Blu-ray Review: Hangmen Also Die (1943)

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AKA: Never Surrender; Lest We Forget; Hangmen Also Die! 

Even without any knowledge of the real-life complications, confrontations or compromises that comprised the offscreen push-and-pull power struggle of director Fritz Lang and his co-scripter Berlot Brecht on the 1942-43 production of their fact-based WWII passion project, viewers are able to sense clashes in tone, style, structure and character just by watching this – the final result.

Dubbed Hangmen Also Die by a quick-thinking secretary who garnered a hundred dollars and a place in motion picture history for her clever suggestion – as it turns out, even the question of what to call the work divided Lang and Brecht’s sole collaboration, ultimately resulting in the latter never making another hands-on picture in the United States.

Restored for Cohen Film Collection Blu-ray by Pinewood Studios and the British Film Institute (BFI), the legend of the Lang vs. Brecht title fight is in all reality just the tip of the iceberg of what amounts to an impressively made if disappointingly uneven tale of World War II suspense.

An anti-Nazi epic all the same and one given double the air of authenticity considering that it was crafted by German émigrés who’d fled Hitler’s stranglehold on their homeland during the time period, Fritz Lang had intended Hangmen to be another one of his efficiently executed, crisply-paced Noir thrillers.

With this in mind, the Austrian born director drew on both his personal and professional background as a German expressionist master craftsman who’d helped define the look of the Noir genre (in classics like Metropolis, M and Fury) along with the shadow heavy cinematography by legendary lensman James Wong Howe (Sweet Smell of Success).

Unfortunately by swinging like a pendulum around a large number of characters on both sides of the Czechoslovakian Resistance’s assassination plot to take out Moravia “Hangman” and Deputy Reich-Protector of Bohemia Reinhard Heydrich, Hangmen Also Die loses the taut rhythm and breakneck pace that grabbed hold of us in the nail-biter of a beginning.

Gradually getting bogged down by endless speechmaking, instead of the terse, suspenseful thriller Lang had intended, ultimately we're left with an overly-long message movie that’s far too light on tension.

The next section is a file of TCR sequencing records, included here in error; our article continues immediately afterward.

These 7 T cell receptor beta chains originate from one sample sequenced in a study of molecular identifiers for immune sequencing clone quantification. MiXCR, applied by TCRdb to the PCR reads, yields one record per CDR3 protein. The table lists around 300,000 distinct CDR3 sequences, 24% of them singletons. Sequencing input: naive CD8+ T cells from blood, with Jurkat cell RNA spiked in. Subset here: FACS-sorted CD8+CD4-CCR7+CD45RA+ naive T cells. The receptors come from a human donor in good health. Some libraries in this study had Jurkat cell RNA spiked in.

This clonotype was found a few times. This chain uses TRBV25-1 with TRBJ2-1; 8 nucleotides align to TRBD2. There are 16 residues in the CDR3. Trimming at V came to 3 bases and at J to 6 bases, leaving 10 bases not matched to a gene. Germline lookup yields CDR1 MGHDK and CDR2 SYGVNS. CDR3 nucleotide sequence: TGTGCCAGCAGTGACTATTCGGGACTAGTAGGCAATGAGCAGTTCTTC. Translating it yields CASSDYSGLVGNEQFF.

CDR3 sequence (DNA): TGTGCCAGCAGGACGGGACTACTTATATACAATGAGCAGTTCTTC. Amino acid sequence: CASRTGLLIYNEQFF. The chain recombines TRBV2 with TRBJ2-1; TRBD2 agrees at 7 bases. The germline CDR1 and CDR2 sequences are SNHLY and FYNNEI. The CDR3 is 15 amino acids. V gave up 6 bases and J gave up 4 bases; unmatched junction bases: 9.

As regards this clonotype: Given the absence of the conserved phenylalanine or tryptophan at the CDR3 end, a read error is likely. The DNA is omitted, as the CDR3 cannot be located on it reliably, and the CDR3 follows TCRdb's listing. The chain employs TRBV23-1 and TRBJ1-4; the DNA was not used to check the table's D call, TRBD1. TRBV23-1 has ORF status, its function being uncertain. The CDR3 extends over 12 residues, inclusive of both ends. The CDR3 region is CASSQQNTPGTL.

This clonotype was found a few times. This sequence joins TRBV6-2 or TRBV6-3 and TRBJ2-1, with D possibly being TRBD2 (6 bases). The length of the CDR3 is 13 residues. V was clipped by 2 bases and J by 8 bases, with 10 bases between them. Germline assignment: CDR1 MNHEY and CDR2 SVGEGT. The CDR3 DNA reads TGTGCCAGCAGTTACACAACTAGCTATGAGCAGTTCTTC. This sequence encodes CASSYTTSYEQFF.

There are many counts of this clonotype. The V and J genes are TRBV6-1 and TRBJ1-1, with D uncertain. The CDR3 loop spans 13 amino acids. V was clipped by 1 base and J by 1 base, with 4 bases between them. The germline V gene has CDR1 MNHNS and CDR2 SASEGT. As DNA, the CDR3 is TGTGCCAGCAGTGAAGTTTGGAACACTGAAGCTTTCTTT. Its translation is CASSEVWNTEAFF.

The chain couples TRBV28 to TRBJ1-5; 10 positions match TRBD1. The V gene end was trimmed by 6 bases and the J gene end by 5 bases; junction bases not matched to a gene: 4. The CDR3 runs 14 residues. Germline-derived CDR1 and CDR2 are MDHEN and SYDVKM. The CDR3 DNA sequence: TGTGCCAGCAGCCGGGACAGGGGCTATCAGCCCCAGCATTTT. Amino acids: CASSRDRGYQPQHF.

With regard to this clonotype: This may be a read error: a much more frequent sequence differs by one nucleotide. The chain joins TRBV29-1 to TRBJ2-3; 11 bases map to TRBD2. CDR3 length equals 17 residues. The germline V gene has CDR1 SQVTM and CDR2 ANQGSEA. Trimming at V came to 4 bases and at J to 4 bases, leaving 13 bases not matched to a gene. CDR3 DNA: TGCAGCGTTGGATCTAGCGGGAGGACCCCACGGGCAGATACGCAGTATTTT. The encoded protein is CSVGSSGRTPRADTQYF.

And unfortunately after such an ambitious first act, Hangmen loses its steely focus on a core group of Czechs who have to improvise after part of their plot collapses and leaves the assassin without a getaway car.

For what started as a cat-and-mouse espionage movie (wherein everyday citizens must ask themselves how much they’re willing to risk and/or sacrifice when threatened by the Gestapo) soon begins to veer off in too many directions.

And this misstep escalates – magnifying the film's flaws – thereby making the already lengthy 135 minute work (which adds in an extra minute of previously unreleased footage) feel as long as Brecht’s original 280 page draft.

Whittled down to 190 screen-minutes by three additional writers and translators (all with different styles and interests in where they wanted to story to go), when added together, Hangmen had at any given time as least five storytellers assigned to the same overcrowded, undeniably complicated personal project with each one on a completely different page.

Needless to say, you're left with a prime example of too many cooks in the kitchen without a head chef corralling all the ingredients into one recipe. And as such it’s easy to understand why the film collapsed under the weight of a structure that's constantly shifting like a foundation after each new earthquake-like rewrite by talented scripters (including Angels With Dirty Faces scribe John Wexley).

A nonetheless worthwhile find for Lang fans, especially given Cohen’s lush restoration, Hangmen also offers a decidedly unique look at a different part of the war by focusing on brave, unsung Czech heroes who were willing to lay down their lives if it meant they were able to put the Third Reich’s notorious hangman in a literal or figurative noose.